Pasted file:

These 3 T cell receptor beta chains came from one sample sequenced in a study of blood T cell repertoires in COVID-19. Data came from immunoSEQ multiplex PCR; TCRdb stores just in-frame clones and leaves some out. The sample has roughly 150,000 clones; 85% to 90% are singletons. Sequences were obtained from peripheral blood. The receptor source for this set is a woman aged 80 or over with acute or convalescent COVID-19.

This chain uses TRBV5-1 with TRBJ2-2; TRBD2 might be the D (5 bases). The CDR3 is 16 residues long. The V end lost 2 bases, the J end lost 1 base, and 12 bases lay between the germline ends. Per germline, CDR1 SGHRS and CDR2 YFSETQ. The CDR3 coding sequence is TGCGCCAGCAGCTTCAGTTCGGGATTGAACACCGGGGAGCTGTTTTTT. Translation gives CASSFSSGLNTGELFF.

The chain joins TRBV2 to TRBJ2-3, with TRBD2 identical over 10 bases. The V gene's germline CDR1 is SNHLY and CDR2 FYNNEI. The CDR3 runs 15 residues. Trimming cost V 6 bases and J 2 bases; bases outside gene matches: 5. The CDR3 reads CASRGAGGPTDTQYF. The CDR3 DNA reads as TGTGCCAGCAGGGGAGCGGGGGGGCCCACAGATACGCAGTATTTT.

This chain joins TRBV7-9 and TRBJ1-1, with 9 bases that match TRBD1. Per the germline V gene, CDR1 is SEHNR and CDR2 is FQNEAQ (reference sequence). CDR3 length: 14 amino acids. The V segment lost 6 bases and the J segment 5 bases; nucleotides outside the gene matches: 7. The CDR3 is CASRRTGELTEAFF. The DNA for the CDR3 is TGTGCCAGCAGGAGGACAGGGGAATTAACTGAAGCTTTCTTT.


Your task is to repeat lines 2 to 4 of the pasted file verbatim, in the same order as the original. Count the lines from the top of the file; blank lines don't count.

This chain uses TRBV5-1 with TRBJ2-2; TRBD2 might be the D (5 bases). The CDR3 is 16 residues long. The V end lost 2 bases, the J end lost 1 base, and 12 bases lay between the germline ends. Per germline, CDR1 SGHRS and CDR2 YFSETQ. The CDR3 coding sequence is TGCGCCAGCAGCTTCAGTTCGGGATTGAACACCGGGGAGCTGTTTTTT. Translation gives CASSFSSGLNTGELFF.

The chain joins TRBV2 to TRBJ2-3, with TRBD2 identical over 10 bases. The V gene's germline CDR1 is SNHLY and CDR2 FYNNEI. The CDR3 runs 15 residues. Trimming cost V 6 bases and J 2 bases; bases outside gene matches: 5. The CDR3 reads CASRGAGGPTDTQYF. The CDR3 DNA reads as TGTGCCAGCAGGGGAGCGGGGGGGCCCACAGATACGCAGTATTTT.

This chain joins TRBV7-9 and TRBJ1-1, with 9 bases that match TRBD1. Per the germline V gene, CDR1 is SEHNR and CDR2 is FQNEAQ (reference sequence). CDR3 length: 14 amino acids. The V segment lost 6 bases and the J segment 5 bases; nucleotides outside the gene matches: 7. The CDR3 is CASRRTGELTEAFF. The DNA for the CDR3 is TGTGCCAGCAGGAGGACAGGGGAATTAACTGAAGCTTTCTTT.